Monday, December 15, 2008

Why I'll Miss Moral Orel

I don't normally do posts about things like TV shows but this is a case where I had to make an exception. I just hope I did justice to what I wanted to get across.

This Thursday will mark the last episode of the TV show Moral Orel, thus marking the end of one of the more bizarre shows to appear on US television and, in some ways, one of the more surprising. The story of Orel (hence the title), a deeply religious 12 year old who wants to do good but misinterprets the somewhat skewed messages given by his family (especially his father Clay, who seems more interested in using his belt than actually teaching his son), school, and church and ends up getting in trouble. While the show has one of those people tend to either love or hate, there is a reason I'll miss the show.

Is it the show's ability to make fun of topics some would consider taboo? There might be some of that. In the shows run Orel's misunderstandings of rules and lessons has led him to raise the dead, get addicted to crack, and unintentionally become a pimp among other things. While I admit sometimes I don't get the direction a certain episode takes, it's been one of those journeys where a stop motion animation show can show us a window on the society at large. But that's not the reason I'll miss Moral Orel.

The real reason I'll miss Moral Orel is simple: the show is probably the most accurate warning shot of what society would be like if the conservative Christian right really controlled everything. The town of Moralton in the show is a place where religion and rules reign supreme and the appearance of piety (in this town the librarian actually burns the books herself) seems more important than what's inside. While the adults in the show appear to be content, they more often than not want to pass the buck (especially when it comes to Orel's quest for advice and help) and then often not realizing their role in what got Orel into trouble in the first place. It's also telling for the show that the character of Stephanie, owner of Moralton's only sex shop, is the one adult that's actually worth a damn, treating Orel with a certain amount of respect and concern, as opposed to the other adults who just brush him off, more concern with their own problems than providing even a remote resemblance of social guidance. With this last season, we learn some of the reasons why the adults around Orel are the way they are and, in a way, how they seem to pass on the mistakes done to them onto the next generation (especially Orel), taking the show on a darker turn, but one that actually added a context to the show other than the feel you're watching an episode of Davy and Goliath gone horribly worng.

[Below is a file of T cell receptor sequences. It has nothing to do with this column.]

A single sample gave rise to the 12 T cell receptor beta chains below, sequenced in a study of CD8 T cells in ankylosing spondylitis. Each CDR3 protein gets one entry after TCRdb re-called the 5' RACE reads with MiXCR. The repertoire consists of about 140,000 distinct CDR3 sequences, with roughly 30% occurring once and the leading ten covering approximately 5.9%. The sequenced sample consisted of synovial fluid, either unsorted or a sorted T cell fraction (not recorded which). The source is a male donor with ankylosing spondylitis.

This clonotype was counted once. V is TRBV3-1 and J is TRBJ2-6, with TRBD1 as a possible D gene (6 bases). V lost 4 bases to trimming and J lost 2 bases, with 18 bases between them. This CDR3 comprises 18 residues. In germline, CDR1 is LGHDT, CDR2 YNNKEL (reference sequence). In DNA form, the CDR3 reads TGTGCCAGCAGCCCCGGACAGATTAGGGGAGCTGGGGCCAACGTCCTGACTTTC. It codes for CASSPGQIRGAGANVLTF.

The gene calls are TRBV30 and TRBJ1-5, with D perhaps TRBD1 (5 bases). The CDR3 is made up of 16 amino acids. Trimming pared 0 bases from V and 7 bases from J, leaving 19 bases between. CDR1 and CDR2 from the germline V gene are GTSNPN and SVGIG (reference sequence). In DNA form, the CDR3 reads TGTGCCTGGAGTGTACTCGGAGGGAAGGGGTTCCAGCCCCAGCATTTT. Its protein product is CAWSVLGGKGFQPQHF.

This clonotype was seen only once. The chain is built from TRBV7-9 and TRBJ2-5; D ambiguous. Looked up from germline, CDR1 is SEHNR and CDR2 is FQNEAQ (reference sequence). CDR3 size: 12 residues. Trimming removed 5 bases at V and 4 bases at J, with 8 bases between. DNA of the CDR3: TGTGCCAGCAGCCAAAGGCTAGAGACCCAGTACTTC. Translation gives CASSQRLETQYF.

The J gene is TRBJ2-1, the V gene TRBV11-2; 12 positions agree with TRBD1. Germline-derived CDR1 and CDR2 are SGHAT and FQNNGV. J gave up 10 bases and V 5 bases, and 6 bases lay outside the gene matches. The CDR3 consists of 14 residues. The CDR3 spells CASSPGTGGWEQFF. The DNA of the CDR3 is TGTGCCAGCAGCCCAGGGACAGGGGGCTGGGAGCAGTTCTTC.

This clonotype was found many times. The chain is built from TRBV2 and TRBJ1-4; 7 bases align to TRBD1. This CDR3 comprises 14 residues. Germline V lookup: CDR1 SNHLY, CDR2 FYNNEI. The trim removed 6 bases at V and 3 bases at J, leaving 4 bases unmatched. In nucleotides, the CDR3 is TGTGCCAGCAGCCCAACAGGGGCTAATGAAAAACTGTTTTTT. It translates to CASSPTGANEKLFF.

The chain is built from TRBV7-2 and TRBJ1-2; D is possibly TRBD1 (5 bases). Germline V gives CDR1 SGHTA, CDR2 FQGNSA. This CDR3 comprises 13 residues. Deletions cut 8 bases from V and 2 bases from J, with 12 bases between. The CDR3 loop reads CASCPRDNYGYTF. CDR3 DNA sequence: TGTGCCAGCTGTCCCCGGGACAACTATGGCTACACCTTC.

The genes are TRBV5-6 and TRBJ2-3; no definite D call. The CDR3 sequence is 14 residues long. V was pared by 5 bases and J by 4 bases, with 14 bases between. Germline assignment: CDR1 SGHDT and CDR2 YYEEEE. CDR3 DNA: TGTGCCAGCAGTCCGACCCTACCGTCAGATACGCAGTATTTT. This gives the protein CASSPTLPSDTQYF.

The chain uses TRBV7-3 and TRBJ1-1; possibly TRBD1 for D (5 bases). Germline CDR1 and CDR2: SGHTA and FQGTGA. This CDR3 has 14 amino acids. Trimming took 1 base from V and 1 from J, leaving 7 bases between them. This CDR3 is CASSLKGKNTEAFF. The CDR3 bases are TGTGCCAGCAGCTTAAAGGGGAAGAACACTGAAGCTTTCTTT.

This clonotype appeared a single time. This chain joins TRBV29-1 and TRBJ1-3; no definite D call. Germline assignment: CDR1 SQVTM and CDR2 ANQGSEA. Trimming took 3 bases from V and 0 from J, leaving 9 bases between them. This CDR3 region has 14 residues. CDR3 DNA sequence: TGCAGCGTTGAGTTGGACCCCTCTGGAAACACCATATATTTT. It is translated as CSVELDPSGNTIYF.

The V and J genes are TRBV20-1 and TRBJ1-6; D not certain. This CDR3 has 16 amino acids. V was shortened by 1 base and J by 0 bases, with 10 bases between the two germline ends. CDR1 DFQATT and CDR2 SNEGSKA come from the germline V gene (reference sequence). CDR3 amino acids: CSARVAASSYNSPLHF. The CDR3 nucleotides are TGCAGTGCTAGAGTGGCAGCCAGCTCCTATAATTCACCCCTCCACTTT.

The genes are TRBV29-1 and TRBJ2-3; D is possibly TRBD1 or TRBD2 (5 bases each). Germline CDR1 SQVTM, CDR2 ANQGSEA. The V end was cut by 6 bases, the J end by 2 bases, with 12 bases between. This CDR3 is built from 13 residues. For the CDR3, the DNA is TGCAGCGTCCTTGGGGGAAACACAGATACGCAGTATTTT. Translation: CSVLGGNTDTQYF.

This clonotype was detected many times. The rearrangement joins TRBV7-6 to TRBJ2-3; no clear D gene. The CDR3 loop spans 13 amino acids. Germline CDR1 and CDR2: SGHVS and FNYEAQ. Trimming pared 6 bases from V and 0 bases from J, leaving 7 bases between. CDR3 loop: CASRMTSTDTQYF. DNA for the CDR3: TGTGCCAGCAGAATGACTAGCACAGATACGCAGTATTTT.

In the last couple decades, there's been a lot of talk about a culture war. Social conservatives like to believe that if we can erase the upheaval the social movements of the 1960s helped to create, then things would be more peaceful and orderly, creating a world that's safer and better, especially with the church taking a major role in everyone's life. While this seems like a nice theory, the reality of this society would most likely be exactly like Moralton.

Here's hoping (and to doing what we can) to ensure society never gets to that point. R.I.P. Moral Orel - you will be missed.

1 comment:

bsalyers said...

Really nice commentary. Thank you.